Still reeling from the devastation of Hurricane Katrina, the Louisiana Gulf Coast faces the highest probability of any area in the country of getting struck by hurricane-force winds during the 2006 hurricane season, a University of Central Florida professor and his Georgia colleague said Wednesday.

The New Orleans area has a nearly 30 percent chance of experiencing hurricane-force winds during a season that is likely to further disrupt oil production levels in the Gulf of Mexico, potentially causing another increase in already high oil and gasoline prices, said UCF statistics professor Mark Johnson and Chuck Watson, founder of the Kinetic Analysis Corp. of Savannah, Ga.

Johnson and Watson's analysis of the probability of hurricane-force winds covered the entire Atlantic Ocean and Gulf of Mexico coastlines. Details for 28 cities in the analysis are provided below.

Of those 28 cities, New Orleans faces the highest probability of experiencing hurricane-force winds in 2006 at 29.30 percent. The highest probabilities of hurricane-force winds in the 16 Florida cities that are included were 20.61 percent for Key West, 20.29 for Pensacola and 18.94 for West Palm Beach.

"While the risks in New Orleans, North Florida and Southeast Florida may be higher than in other areas, everyone should prepare thoroughly for the upcoming hurricane season," Watson said. "You want to be ready for the worst-case scenario even if there's only a 5 percent chance that it will happen."

Johnson and Watson operate the public Web site,, that tracks storms worldwide with hourly updates and projects damage for individual counties based on expected winds, waves and storm surges. The Web site also includes a computer model with every oil platform, pipeline, refinery and terminal in the Gulf of Mexico.

The probabilities of hurricane-force winds are based on statistical models that incorporate the paths of storms from the past 155 years and expected global climate conditions this year. The researchers also used their computer model to simulate how every storm since 1851 would have affected oil and gas infrastructure in May 2005.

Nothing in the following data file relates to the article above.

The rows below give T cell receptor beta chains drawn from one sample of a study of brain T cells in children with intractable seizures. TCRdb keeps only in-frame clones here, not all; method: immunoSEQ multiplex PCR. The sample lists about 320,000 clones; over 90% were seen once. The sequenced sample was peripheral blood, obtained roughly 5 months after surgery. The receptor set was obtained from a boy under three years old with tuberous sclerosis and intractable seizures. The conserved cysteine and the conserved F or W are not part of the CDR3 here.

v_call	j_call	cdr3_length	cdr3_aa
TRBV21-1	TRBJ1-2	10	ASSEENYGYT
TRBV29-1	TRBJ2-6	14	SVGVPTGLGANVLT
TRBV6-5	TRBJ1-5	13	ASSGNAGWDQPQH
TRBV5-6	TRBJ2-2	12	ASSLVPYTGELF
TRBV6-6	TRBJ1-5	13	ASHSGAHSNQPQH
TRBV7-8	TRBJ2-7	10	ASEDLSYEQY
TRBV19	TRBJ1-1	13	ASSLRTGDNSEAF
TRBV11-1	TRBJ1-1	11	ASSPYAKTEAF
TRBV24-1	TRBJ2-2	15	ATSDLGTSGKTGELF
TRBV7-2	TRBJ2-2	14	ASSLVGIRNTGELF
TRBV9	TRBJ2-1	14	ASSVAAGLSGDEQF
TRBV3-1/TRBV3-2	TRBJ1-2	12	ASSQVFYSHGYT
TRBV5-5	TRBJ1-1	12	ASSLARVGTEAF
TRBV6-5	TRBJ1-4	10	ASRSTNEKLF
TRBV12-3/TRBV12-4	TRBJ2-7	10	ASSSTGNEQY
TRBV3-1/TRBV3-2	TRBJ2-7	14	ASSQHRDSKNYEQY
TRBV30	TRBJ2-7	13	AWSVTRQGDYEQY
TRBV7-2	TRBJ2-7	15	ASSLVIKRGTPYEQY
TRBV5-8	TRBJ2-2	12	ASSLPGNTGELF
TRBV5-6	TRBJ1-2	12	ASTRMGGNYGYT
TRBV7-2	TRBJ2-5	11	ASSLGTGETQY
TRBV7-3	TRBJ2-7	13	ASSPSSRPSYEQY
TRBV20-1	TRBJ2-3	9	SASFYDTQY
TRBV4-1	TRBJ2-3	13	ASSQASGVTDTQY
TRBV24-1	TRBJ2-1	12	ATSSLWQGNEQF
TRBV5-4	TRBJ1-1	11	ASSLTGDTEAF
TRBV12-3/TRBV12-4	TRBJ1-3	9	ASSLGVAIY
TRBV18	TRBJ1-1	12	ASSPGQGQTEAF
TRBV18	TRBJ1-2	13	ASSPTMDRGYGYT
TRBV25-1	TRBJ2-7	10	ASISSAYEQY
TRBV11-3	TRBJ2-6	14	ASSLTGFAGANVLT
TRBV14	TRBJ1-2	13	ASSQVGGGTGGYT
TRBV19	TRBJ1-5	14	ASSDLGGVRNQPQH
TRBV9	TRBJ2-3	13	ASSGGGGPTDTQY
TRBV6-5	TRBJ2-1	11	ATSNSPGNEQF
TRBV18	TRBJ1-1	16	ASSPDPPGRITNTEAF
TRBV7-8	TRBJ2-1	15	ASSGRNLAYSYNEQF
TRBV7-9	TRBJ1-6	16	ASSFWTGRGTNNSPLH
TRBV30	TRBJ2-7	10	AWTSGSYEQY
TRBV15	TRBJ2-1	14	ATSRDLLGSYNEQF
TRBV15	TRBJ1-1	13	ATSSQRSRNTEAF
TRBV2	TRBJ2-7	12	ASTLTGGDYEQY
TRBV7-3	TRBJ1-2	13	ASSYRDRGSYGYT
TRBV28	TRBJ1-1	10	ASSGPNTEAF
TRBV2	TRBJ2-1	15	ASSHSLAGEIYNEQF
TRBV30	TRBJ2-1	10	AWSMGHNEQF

Production levels of oil and gas in the Gulf remain about 20 percent below normal because of the severe damage to platforms, pipelines and refineries last year.

The combination of La Nina weather conditions that are expected to continue throughout the summer and warmer-than-normal Gulf water temperatures increases the chances of hurricanes disrupting oil production again, said Johnson and Watson.

Major disruptions to Gulf oil production this year could lead to sharp increases in already high oil and gasoline prices because about one-fourth of U.S. oil production is based in the Gulf. Problems would be compounded by the fact that few companies are equipped to conduct major repairs to platforms and refineries, and those companies already have a large backlog of repairs because of prior storms.

"Because the oil market is already tight, Americans should brace for a substantial, long-term increase in the price of gas if a major hurricane strikes the Gulf of Mexico this year," Johnson said.

Disruptions as severe as last year's caused by hurricanes Katrina and Rita can be expected once every 20 years, they concluded. Those storms led to the loss of 153 million barrels of oil production.

The average annual disruption shown by the computer model in years with conditions similar to 2006 is 98 million barrels, or 18 percent of the annual Gulf production, while the median disruption was 65 million barrels, or about 12 percent of annual Gulf production.

Johnson is an expert in the statistical aspects of hurricane modeling and forecasting. Watson and the Kinetic Analysis Corp. specialize in developing hazard models based on engineering and geophysics. They have worked together on hurricane-related research projects for 10 years, and they began studying oil and gas production impacts in 2004.

The Web site,, tracks storms worldwide with hourly updates and also includes projections for property damage throughout storms' anticipated paths.

Source: University of Central Florida